what are Definsins?
membrane-penetrating peptides that disrupt
and destroy microbes
what do Kinins (bradykinin) do?
what are protease inhibitors?
blockage of microbial invasion
what cells secrete definsins constitutively?
paneth cells in the gut
(Pattern Recognition Receptors) In the host recognize
the activation of complement cascade
is triggered by the recognition of what?
structural and space orientation patterns of the mannose sugar residues on microbial membranes and initiates
what are Toll-like receptors?
Type I transmembrane receptors characterized by extracellular leucine-rich repeat (LRR) domain and intracellular Toll/IL-1 receptor (TIR) domain
what does myD88 bind to? result?
IRAK4- synthesis and secretion of TNF-alpha and other inflamatory cytokines
what does TRIF bind to? result?
TRAM; synthesis and secretion of type one interferons - INF- alpha and beta. leads to anti viral response
what are the key players Systemic IFN production?
epithelial cells and plasmacytoid dendritic cells
Do not kill our self cells because our cells express
NK inhibitory ligands, and lack NK activating ligands T/F
When there is an infection or stress, what is up-regulated and down regulated in our cells?
1. molecules that give inhibitory signals to NK cell (e.g., decreased MHC class-I expression after herpes virus infection) are down-regulate
2. molecule that activate NK cells
(e.g., expression of MIC-A & MIC-B in stressed cells are up-regulate
what secretes IFN-g and what does this molecule do?
-NK cells
-IFN-g induce macrophages to kill the phagocytosed bacteria.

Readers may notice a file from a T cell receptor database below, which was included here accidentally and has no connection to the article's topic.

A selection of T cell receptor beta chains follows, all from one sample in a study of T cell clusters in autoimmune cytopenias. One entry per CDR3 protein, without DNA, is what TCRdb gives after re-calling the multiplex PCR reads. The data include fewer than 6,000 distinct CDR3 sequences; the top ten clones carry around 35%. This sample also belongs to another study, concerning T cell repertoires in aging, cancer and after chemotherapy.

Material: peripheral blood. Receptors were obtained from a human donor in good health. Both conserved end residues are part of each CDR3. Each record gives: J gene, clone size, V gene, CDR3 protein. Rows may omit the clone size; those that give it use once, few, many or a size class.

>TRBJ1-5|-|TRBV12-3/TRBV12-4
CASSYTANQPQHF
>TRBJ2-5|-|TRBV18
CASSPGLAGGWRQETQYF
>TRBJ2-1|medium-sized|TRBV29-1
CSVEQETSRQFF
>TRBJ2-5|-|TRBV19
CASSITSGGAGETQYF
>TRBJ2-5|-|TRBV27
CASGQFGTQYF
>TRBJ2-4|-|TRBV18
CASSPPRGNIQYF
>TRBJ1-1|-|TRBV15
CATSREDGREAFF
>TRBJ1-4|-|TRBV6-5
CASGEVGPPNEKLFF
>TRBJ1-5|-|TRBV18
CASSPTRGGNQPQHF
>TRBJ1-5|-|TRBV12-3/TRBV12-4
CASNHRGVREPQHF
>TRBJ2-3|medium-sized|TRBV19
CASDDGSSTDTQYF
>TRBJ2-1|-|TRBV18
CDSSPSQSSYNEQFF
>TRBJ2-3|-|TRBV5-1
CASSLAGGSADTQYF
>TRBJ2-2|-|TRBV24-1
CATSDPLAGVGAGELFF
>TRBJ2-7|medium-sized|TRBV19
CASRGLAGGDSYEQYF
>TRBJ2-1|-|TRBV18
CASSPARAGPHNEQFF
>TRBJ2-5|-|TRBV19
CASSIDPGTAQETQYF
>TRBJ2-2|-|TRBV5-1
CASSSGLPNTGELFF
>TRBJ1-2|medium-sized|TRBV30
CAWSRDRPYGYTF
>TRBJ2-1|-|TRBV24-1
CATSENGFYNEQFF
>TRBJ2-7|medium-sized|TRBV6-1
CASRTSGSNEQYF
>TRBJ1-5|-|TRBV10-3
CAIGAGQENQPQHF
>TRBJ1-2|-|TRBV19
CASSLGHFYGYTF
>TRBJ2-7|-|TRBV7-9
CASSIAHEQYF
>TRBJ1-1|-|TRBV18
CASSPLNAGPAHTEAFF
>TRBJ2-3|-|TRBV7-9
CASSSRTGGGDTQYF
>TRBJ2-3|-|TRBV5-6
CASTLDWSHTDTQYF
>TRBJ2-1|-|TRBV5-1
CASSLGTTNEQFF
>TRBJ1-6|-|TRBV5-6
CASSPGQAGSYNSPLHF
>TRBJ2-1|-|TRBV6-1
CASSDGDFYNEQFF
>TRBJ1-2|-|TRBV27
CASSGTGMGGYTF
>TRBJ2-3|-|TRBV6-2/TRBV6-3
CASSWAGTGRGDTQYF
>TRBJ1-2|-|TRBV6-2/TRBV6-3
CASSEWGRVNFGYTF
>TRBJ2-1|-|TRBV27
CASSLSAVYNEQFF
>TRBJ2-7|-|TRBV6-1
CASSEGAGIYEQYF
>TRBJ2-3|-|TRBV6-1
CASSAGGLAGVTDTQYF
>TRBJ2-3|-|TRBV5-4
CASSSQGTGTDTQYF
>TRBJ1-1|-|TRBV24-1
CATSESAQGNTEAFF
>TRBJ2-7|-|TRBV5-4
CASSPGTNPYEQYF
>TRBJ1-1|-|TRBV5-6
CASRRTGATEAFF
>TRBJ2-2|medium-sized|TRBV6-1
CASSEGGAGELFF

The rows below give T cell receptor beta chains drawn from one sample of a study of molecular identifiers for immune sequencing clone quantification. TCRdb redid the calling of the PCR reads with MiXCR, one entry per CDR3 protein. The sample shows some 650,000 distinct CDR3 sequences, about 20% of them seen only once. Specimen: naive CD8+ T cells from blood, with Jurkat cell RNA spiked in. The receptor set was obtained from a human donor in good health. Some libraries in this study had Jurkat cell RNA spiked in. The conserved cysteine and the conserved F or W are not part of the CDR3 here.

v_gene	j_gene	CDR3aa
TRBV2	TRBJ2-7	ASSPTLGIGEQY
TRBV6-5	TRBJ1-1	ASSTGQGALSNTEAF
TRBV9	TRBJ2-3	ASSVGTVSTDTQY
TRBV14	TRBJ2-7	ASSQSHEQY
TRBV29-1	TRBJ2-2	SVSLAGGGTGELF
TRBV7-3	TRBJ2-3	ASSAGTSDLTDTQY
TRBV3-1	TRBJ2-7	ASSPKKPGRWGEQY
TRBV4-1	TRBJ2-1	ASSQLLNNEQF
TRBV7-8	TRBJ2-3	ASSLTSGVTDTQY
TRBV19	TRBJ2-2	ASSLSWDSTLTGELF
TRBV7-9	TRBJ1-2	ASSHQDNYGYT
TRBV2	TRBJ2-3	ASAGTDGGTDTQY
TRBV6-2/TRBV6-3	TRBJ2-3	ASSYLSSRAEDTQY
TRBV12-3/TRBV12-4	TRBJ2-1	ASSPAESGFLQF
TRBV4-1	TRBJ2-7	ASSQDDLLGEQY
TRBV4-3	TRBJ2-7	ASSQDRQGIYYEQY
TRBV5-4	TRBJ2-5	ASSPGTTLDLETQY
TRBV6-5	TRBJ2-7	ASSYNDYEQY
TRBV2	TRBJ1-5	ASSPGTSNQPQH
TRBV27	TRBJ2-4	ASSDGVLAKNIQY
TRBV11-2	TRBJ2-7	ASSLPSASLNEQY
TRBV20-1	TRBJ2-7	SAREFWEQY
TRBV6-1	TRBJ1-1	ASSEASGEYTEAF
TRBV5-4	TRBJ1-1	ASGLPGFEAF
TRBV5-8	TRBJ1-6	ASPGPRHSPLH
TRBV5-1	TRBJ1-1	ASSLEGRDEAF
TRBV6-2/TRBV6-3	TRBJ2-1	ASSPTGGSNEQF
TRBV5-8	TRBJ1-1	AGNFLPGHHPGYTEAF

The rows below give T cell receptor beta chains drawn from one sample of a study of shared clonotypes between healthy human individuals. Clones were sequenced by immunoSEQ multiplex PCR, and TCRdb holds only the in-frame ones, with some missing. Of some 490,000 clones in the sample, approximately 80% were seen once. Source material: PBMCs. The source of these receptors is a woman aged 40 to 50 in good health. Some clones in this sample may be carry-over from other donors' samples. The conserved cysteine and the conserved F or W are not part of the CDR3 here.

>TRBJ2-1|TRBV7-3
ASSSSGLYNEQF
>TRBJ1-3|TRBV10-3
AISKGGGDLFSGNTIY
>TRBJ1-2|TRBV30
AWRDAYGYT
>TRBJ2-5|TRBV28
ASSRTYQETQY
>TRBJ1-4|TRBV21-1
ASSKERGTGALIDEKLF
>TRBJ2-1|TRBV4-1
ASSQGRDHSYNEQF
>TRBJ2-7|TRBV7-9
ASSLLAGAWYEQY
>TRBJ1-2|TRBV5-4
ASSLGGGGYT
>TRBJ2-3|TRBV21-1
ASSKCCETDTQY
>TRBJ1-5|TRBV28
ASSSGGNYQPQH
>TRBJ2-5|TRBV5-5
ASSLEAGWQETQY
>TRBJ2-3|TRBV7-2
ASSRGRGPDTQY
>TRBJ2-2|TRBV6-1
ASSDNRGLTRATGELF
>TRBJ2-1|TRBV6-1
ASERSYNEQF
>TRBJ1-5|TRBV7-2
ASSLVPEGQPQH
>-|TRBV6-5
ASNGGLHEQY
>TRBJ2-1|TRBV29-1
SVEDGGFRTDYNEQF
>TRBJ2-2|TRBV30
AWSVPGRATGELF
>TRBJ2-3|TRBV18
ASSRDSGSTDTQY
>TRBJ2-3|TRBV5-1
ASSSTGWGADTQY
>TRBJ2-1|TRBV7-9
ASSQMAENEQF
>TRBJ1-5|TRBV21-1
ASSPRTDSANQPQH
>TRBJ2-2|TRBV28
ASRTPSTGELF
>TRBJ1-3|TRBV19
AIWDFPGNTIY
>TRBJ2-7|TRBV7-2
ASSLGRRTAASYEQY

IFNs and IL-12 DO NOT activate NK cells. T/F
F. IFNs and IL-12 activate NK cells
What is the arachidonic acid pathway?
one of the main mechanisms for the production of pain and inflammation, as well as controlling homeostatic function. The pathway produces different classes of end product:
The prostaglandins (from cyclooxygenase metabolism) (PG) esp PGE2, PGF2alpha and PGD2
2. The Prostacyclines PGI2 3. Thromboxane Tx A2 4. The leukotrienes ( from lipoxygenase metabolism)
What are prostaglandins?
mediators of the vascular phases of inflammation and are potent vasodilators. They increase vascular permeability.
What does Aspirin (Acetyl Salicylate) inhibit? How?
It inhibits prostaglandin synthesis by blocking the cyclooxygenase pathway
How is inflammation signaled in response to
PAMP recognition?
NF-kB activation and inflammasome induction

Activation of responsive transcription factors,
IRF-1, IRF-5, AP-1, others.. (cell-specific)
what is an inflammasome?
An antimicrobial innate immune defense that is mediated by
-Nod-like receptors (NLRs) or other signaling receptors

-A multiprotein complex that activates caspase-1

-A platform that leads to caspase-1 activation,
processing and secretion of key pro-inflammatory cytokines such
as IL-1β, IL-18 and IL-33. IL-1b is chief for initiating and propagating inflammation.
what is diapedesis?
squeezing through endothelium
what can a defective NADPH oxidase subunits cause in a patient?
Patients with defective NADPH oxidase subunits lack respiratory burst
-> no pH raise in the pahgosome
-> microbes not killed in the
->microbes persist as chronic intracellular infections
->Form localized nodules that contain infection, called granulomas
give an example of NK inhibitory and activating receptor
What recognizes class 1 MHC receptors (on any cell)?
CD8 T cell (recognizes intracellular pathogens)
What recognizes class 2 MHC receptors (on APCells)?
CD4 T cell (recognizes extracellular pathogens)